In hot water: New Mexico battles the dark side of renewable energy

In hot water: New Mexico battles the dark side of renewable energy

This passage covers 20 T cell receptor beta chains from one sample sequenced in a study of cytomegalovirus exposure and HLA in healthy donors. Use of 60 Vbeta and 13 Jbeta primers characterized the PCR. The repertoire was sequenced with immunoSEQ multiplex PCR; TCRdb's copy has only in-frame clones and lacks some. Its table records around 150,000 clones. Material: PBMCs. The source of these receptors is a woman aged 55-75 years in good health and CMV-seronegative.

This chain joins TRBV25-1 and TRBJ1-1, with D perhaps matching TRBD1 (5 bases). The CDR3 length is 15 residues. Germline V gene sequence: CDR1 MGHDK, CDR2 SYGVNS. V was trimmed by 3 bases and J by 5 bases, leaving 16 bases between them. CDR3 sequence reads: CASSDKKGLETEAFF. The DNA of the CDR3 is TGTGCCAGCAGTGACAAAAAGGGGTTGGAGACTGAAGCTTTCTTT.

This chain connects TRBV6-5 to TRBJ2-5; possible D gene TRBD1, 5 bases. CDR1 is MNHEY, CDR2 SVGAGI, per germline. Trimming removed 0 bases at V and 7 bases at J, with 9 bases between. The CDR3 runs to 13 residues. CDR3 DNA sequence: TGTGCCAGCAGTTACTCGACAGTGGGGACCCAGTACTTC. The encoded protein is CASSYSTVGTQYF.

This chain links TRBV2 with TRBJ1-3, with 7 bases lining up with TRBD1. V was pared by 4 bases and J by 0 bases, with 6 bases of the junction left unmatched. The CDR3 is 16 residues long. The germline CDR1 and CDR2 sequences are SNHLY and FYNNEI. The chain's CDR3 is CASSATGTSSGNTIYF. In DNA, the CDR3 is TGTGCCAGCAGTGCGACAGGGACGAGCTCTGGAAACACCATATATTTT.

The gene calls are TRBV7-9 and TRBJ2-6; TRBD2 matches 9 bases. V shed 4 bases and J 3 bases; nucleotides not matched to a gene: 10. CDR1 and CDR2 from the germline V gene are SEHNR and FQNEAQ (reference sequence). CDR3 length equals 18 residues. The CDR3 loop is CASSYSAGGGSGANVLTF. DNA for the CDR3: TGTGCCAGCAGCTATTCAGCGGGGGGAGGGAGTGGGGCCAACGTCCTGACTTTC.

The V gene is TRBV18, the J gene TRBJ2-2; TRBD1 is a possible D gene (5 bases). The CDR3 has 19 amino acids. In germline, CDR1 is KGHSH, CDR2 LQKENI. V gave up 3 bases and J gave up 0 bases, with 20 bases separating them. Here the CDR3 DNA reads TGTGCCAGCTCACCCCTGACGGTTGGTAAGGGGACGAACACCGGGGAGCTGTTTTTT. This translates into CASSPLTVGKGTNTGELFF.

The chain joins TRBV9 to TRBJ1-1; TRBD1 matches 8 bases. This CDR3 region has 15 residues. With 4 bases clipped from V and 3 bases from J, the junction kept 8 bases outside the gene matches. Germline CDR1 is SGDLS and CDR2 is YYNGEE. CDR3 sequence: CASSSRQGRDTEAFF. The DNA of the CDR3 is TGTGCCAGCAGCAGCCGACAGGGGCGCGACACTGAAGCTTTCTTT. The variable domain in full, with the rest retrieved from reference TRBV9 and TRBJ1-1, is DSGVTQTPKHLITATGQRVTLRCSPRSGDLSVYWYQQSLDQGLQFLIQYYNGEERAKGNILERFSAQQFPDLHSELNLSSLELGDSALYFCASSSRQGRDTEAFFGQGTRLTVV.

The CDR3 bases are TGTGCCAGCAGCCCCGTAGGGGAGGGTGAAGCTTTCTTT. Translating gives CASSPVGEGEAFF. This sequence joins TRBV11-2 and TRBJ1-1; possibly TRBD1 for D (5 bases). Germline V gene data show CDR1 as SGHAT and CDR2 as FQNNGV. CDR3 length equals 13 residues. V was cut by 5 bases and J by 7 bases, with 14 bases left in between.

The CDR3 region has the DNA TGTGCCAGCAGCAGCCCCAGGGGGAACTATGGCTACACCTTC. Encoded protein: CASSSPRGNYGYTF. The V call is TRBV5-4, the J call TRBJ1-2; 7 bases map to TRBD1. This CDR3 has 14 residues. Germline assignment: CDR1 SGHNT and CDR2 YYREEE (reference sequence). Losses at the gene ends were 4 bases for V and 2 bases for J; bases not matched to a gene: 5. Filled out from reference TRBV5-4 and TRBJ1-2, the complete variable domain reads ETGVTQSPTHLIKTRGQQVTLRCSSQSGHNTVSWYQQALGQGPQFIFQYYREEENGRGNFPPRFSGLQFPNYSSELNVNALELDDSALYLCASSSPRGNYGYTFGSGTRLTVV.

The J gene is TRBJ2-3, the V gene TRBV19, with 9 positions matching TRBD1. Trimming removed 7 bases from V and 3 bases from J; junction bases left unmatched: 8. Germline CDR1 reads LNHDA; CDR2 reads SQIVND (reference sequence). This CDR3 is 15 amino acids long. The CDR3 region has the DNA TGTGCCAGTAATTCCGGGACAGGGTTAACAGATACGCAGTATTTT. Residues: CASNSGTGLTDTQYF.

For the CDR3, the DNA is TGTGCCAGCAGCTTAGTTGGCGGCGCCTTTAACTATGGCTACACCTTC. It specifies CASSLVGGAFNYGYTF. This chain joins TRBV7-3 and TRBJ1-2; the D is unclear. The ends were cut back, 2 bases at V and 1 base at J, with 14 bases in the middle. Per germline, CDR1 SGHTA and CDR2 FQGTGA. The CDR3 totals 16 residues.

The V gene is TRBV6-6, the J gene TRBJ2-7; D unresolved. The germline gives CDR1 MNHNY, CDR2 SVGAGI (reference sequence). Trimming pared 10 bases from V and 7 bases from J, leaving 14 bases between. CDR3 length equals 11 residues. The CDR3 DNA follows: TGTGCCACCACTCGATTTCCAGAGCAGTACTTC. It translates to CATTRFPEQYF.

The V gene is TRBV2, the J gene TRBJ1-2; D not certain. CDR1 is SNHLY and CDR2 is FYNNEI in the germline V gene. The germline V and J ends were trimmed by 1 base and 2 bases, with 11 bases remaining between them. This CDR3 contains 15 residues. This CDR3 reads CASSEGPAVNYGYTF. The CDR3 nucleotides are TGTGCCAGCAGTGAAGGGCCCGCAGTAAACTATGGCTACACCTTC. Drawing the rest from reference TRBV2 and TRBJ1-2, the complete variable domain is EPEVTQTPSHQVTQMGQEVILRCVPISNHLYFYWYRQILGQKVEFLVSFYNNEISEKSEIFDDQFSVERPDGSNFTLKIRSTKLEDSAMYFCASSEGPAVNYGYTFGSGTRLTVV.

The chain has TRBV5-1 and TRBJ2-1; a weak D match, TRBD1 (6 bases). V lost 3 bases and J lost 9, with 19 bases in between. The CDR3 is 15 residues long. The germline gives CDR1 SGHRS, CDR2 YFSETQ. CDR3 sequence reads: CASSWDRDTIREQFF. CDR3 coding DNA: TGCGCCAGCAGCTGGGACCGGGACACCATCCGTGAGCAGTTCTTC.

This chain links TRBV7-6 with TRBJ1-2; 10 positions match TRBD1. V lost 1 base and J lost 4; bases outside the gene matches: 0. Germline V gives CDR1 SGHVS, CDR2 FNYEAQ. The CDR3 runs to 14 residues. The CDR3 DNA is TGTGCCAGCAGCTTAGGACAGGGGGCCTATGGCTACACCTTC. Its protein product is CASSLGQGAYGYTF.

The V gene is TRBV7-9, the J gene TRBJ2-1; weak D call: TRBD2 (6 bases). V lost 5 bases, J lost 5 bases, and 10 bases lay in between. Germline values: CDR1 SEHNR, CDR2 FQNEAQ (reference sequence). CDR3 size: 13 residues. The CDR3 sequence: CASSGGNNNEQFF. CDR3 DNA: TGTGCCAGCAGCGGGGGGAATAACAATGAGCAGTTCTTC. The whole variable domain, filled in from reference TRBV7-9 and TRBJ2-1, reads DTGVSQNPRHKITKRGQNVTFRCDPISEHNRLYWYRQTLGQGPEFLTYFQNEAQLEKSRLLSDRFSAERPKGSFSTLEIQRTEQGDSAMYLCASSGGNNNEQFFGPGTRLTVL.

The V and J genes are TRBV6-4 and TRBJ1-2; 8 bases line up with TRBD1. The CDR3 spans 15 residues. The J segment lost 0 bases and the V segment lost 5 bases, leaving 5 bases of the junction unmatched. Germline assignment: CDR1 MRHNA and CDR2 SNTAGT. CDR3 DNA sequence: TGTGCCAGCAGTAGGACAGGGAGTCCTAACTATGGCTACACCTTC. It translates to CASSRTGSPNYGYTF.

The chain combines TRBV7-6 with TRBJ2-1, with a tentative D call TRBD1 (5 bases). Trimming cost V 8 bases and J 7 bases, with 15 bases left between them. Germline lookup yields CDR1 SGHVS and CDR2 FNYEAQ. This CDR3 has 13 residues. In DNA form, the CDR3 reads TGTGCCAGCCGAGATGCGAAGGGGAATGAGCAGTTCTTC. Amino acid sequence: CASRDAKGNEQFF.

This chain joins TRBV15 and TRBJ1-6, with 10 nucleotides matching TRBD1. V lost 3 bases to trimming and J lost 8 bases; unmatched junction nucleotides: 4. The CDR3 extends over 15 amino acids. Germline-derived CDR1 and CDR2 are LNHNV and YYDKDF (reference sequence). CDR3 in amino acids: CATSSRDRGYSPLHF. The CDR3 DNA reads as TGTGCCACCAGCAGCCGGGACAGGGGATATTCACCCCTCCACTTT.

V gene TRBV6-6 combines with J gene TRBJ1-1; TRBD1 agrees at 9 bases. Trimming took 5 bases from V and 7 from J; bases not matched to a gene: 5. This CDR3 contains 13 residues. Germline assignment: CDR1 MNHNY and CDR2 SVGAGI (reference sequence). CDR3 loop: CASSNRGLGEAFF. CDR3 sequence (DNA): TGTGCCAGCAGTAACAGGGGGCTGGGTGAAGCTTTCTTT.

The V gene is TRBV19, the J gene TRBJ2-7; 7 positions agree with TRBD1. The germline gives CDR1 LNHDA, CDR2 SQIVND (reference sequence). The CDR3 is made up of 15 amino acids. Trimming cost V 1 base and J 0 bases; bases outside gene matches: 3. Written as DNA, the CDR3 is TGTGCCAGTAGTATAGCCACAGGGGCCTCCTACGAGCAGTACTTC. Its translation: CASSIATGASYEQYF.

SOURCE: SearchLight New Mexico DATE: March 26, 2019 SNIP: The dark side of renewable energy is that every form of production carries its own environmental baggage. Without an ecological review, wind farms can put native and migratory birds at risk. Solar farms can interrupt ecosystems by fencing off and shading swaths of desert acreage. And geothermal energy, which has some advantages over wind and solar, can jeopardize freshwater resources. In Hidalgo County, the deep geothermal water is dirty with naturally occurring contaminants — especially high levels of fluoride, a mineral that, when consumed in excess, is dangerous to bone health. Riding his horse through cattle pasture of brush and brittle mesquite, Randy Walter spotted a steaming, 10-foot geyser spewing from a well that had been capped and padlocked for 12 years. It was March 2016, and Walter had ranched the dry terrain of New Mexico’s Bootheel for as long as he could remember. If he knew one thing about the Animas Valley, it was this: Water doesn’t just blow out of the ground. Two miles away, a Utah company called Cyrq Energy had erected a $43 million geothermal electricity plant in 2013. Its green pipes and rectangular pods of turbines rose like stacks of giant Legos in the desert. From the outset, local residents had questioned Cyrq’s assertion that it could pump geothermal water from thousands of feet down and reinject it at similar depths without tainting the shallow, freshwater aquifer. Like many places in New Mexico, the health of the local farm and ranch economy is rooted to the water. So are the lives of the scattered people...